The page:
Agent Smith Posted May 4 Share Posted May 4 (edited) This is from memory of high school physics. It concerns the mathematical relationship directly proportional to between force (F), mass (m) and acceleration (a). F = ma 1. F [math]\propto[/math] m 2. F [math]\propto[/math] a Therefore, says my physics textbook, 3. F [math]\propto[/math] ma Can someone please tell me how that's derived i.e. how do we infer 3 from 1 and 2? Muchas gracias in advance! Edited May 4 by Agent Smith Link to comment Share on other sites More sharing options...

Genady Posted May 4 Share Posted May 4 1. F=xm where x does not depend on m 2. F=ya where y does not depend on a 3. F=xma/a=ya 4. y=xm/a 5. since y does not depend on a, xm/a does not depend on a 6. x/a does not depend on a 7. x=za where z does not depend on a or on m 8. F=zma @Agent Smith 1 Link to comment Share on other sites More sharing options...

MigL Posted May 4 Share Posted May 4 Directly proportional implies a linear relationship between two variables. If you double the one variable, the other doubles. If you triple it, the other variable also triples. And so on ... For F=ma,you have three variables, and the correct reading is Force and acceleration are directly proportional when mass is constant. IOW, it would not work for a rocket which changes mass as it expels fuel. Nor would it work in relativistic situations. 2 Link to comment Share on other sites More sharing options...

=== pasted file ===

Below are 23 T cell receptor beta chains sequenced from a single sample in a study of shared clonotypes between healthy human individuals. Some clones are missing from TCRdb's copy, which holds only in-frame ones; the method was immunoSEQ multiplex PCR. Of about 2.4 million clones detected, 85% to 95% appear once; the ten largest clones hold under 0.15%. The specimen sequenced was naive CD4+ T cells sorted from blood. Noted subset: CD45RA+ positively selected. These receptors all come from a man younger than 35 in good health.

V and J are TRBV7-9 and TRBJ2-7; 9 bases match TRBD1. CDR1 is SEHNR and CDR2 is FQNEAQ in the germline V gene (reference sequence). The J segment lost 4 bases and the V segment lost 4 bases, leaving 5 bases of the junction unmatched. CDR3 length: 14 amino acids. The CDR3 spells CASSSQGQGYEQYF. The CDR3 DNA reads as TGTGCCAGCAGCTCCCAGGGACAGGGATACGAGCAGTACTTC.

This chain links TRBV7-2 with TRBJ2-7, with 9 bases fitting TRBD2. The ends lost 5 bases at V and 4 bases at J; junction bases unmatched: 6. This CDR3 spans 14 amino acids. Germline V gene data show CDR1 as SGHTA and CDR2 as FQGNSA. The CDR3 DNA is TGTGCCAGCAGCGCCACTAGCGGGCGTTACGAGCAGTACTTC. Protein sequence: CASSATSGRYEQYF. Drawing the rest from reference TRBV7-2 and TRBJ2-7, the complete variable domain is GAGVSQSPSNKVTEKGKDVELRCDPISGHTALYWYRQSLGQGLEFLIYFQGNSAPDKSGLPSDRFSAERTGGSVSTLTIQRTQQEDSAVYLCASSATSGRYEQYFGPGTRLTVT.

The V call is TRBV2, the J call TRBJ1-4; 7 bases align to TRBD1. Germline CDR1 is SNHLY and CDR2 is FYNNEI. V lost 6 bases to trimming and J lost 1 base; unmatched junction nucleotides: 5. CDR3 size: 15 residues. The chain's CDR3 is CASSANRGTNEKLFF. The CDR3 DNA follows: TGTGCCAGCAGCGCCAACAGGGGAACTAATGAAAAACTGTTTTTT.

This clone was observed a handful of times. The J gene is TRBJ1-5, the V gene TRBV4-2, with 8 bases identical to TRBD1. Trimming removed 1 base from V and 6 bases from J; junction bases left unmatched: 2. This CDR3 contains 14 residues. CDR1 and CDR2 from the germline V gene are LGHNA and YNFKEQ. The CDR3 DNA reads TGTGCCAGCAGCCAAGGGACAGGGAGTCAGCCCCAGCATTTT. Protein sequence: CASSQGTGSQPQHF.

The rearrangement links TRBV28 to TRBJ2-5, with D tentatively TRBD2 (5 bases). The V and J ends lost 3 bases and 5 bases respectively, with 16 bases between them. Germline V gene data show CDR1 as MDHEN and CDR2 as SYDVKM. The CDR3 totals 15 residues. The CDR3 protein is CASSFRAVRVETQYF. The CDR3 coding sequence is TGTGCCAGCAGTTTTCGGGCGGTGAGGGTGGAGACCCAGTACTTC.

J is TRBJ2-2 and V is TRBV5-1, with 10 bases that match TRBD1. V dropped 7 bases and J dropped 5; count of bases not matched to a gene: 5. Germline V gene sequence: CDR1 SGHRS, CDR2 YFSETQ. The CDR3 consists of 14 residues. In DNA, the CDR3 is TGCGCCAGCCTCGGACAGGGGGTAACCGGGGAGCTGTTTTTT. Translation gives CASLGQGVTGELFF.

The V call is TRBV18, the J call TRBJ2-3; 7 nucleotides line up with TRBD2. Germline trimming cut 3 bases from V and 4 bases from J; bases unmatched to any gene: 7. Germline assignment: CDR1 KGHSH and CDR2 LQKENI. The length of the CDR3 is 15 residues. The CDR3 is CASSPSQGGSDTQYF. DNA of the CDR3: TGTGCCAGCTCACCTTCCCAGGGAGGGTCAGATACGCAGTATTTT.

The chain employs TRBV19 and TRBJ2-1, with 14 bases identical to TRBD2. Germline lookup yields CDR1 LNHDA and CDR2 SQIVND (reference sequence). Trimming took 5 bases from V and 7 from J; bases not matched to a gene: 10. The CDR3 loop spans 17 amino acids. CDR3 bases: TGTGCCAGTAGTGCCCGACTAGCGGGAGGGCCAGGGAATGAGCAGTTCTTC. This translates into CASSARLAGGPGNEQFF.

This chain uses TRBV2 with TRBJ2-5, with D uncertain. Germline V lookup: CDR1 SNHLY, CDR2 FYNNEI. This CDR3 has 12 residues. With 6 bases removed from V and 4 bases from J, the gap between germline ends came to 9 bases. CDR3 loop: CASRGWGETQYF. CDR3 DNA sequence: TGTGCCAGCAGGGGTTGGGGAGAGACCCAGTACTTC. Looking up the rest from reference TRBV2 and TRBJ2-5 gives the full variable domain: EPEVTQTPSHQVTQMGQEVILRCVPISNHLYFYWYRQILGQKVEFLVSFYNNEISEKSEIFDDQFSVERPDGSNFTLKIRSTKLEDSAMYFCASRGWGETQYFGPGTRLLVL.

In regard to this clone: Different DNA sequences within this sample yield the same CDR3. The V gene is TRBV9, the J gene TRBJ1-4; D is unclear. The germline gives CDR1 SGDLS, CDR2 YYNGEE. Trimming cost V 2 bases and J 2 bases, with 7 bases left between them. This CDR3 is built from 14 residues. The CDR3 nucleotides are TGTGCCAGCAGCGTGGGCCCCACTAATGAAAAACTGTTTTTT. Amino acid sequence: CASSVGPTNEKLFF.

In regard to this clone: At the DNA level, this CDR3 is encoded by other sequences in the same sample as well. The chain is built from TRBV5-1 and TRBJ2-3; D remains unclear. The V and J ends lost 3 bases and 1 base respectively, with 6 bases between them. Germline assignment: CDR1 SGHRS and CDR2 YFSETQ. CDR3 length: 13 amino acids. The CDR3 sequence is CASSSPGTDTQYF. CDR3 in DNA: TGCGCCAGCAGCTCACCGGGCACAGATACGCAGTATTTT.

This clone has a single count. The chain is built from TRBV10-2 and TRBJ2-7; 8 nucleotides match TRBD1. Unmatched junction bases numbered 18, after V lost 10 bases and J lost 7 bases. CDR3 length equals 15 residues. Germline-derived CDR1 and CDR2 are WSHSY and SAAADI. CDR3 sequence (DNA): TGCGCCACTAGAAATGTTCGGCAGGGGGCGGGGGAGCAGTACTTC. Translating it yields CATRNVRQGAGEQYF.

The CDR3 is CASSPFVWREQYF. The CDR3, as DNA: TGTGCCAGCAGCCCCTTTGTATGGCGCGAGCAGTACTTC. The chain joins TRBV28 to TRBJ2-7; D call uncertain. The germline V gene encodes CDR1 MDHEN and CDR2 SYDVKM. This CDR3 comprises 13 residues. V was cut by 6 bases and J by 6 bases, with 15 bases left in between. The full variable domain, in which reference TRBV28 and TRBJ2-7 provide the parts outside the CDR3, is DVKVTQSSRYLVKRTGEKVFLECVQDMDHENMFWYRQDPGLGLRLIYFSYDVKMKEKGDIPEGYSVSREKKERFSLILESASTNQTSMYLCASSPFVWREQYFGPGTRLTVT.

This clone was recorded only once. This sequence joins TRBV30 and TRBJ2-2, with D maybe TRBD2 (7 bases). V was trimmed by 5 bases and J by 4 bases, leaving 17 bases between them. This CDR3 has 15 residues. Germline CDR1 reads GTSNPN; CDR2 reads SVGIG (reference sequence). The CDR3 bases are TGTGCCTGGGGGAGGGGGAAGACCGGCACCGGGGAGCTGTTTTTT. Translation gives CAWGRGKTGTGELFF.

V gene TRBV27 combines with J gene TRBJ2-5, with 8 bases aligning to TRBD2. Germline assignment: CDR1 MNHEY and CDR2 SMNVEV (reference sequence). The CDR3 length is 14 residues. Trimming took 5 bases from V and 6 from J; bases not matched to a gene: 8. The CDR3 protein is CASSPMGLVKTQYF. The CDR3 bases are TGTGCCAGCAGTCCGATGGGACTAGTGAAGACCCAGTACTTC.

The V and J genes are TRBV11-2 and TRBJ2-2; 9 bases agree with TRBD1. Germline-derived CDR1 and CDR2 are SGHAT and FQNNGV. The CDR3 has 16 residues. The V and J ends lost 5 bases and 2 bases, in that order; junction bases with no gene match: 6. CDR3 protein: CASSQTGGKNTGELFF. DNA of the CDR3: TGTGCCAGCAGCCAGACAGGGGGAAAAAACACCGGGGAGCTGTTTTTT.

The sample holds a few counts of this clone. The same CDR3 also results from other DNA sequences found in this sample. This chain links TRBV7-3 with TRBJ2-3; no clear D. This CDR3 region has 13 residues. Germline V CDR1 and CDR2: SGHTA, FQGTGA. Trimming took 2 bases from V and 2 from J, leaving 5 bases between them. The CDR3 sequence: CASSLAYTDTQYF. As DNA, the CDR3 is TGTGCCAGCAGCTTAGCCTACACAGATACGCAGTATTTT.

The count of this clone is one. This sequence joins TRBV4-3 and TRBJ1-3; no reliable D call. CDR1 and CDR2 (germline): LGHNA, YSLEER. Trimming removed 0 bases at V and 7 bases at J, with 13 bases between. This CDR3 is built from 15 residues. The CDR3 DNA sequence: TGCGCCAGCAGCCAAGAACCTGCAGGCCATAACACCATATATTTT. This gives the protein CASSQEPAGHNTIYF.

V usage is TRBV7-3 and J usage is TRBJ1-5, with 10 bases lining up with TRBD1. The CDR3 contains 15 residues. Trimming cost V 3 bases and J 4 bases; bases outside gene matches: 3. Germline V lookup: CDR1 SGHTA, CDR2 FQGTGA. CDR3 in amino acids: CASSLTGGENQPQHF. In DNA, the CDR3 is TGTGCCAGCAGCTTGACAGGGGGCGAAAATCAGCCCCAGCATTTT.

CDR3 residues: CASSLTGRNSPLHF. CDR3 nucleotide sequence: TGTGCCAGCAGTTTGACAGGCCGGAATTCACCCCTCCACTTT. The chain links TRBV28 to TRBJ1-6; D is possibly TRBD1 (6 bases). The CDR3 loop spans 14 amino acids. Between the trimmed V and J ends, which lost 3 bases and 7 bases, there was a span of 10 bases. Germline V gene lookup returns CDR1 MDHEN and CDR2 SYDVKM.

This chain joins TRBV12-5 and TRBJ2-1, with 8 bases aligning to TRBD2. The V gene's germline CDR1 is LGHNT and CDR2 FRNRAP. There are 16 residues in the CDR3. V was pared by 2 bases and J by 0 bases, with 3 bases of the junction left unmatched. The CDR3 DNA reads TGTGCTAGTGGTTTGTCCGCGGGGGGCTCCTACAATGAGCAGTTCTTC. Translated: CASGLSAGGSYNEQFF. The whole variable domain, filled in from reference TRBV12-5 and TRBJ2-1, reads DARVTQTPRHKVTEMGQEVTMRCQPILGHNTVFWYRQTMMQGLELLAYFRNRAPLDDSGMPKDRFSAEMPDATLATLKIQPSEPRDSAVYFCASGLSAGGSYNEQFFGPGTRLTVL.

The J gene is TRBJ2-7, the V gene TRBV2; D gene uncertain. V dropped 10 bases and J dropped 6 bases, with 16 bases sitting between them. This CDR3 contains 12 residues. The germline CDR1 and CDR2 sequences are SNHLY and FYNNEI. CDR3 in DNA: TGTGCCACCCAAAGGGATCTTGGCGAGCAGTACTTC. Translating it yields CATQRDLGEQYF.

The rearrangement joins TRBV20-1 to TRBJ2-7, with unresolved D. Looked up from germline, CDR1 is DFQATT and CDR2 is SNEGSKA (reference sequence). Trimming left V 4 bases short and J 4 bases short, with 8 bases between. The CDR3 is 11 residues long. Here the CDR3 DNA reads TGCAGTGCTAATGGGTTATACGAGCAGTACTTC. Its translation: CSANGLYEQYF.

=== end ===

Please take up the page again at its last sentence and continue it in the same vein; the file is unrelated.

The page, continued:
studiot Posted May 4 Share Posted May 4 7 hours ago, Agent Smith said: This is from memory of high school physics. It concerns the mathematical relationship directly proportional to between force (F), mass (m) and acceleration (a). F = ma 1. F [math]\propto[/math] m 2. F [math]\propto[/math] a Therefore, says my physics textbook, 3. F [math]\propto[/math] ma Can someone please tell me how that's derived i.e. how do we infer 3 from 1 and 2? Muchas gracias in advance! As MigL (+1) has noted, direct proportionality between two variables is the starting point for this. But a variable (force, F in this case) can be proportional to more than one variable at the ame time. In with your example, Force, F, is directly proportional to the mass of a body all other influences be held constant. It is also proportional to acceleratio, again all other influences be held constant. When this happens, the dependent variable (F) is given by the product of the two influencing variables as in F = ma. (Sometimes there will be three or more variables then we have a triple product. This happens in fluid mechanics and electronic signal theory) This is very good and very important mathematically because the variables are 'separated', which means we can deal with them separately or independently. Separation of variables is the method of solution for some of the most important equations in Physics. Going back to two variables, one directly proportional to the other I would add to MigL's description that a graph or plot of one variable against the other is a straight line graph through the origin. Straight lines not through the origin, are not representative of direct proportionality. 1 Link to comment Share on other sites More sharing options...